PNAT at the 2021 Biennale di Venezia in Venice.
For the 17th edition of the Venice Architecture Biennale, PNAT created Mutual Aid, an installation inspired by the incredible system that plants use to share resources, making the ecosystems in which they live more resilient and long-lived.
For example, the symbiotic relationship between the roots of the plants and the mycelium of the so-called mycorrhizal fungi, to which the plants give part of the sugars produced by photosynthesis, has been known for some time, but only in recent times it has been understood that the mycelium builds a real and widespread underground network through which plants even distant from each other can share in large quantities nutrients, water and chemical compounds.
From the study of these relationships, surprising behaviors emerge through which, for example, adult trees send carbon and nutrients to younger plants that do not yet have access to light. A sort of redistribution mechanism, through which plants model and make the ecosystems in which they live more resilient, and long-lived.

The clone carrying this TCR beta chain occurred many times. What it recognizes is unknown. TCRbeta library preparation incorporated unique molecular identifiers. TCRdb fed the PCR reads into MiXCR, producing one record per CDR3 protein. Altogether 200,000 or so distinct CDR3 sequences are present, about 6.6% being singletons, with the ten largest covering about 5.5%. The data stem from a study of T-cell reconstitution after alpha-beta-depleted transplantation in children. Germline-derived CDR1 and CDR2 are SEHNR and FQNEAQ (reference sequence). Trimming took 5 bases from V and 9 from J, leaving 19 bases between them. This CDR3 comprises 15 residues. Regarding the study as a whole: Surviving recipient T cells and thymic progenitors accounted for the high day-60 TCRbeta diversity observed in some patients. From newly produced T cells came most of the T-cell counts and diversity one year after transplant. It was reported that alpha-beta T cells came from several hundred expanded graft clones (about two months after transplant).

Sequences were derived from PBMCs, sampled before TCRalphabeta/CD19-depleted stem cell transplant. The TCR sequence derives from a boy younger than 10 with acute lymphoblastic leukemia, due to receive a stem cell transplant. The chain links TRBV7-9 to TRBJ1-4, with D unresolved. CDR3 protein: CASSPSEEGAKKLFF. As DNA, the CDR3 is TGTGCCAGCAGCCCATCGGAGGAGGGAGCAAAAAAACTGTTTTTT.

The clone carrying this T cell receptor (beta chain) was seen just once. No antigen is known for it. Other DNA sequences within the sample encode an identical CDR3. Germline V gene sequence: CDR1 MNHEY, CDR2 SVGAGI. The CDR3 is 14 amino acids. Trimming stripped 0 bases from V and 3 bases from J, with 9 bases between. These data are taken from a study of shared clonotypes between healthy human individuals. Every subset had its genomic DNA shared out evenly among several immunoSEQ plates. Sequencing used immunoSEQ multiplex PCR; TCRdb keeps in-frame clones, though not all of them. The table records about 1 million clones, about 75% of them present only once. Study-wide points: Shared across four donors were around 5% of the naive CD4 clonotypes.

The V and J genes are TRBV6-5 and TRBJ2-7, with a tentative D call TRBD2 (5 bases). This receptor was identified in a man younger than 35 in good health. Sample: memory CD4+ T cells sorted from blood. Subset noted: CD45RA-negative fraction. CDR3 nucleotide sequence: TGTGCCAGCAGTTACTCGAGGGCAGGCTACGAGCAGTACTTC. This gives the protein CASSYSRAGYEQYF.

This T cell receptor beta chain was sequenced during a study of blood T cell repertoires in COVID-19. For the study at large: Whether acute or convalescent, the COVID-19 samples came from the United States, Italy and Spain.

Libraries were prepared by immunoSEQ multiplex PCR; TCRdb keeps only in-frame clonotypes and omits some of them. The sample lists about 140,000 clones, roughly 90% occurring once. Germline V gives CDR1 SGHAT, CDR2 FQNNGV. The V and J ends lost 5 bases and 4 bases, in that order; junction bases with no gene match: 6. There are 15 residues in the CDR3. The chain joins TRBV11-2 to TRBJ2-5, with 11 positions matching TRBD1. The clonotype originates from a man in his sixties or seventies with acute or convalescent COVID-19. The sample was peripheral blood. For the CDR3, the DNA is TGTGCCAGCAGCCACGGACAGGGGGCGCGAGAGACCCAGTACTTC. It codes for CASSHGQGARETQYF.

The plants’ sharing paradigm could be applied to many of the key resources necessary for the metabolism of cities such as water, energy, food, and pure air.
With this in mind, the installation focuses on the role of plants: the Mutual Aid cases are botanical filters that purify the air inside the Pavilion. Through an underground network, pure air flows into smaller elements and spreads inside the installation.
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PNAT is an academic spin-off from the University of Florence which combines sustainable design with the latest experimental research into plant life.
PNAT is a think-tank that was co-founded by the biologists Stefano Mancuso (Director LINV – International Laboratory of Plant Neurobiology), Elisa Azzarello, Camilla Pandolfi and Elisa Masi, and the designers Antonio Girardi and Cristiana Favretto.
Under the guidance of plant neurobiologist Stefano Mancuso, PNAT installed the first prototype of the Fabbrica dell’Aria (Air Factory) in B9, a device that purifies the air inside buildings by using plants’ natural ability to absorb and break down atmospheric pollutants.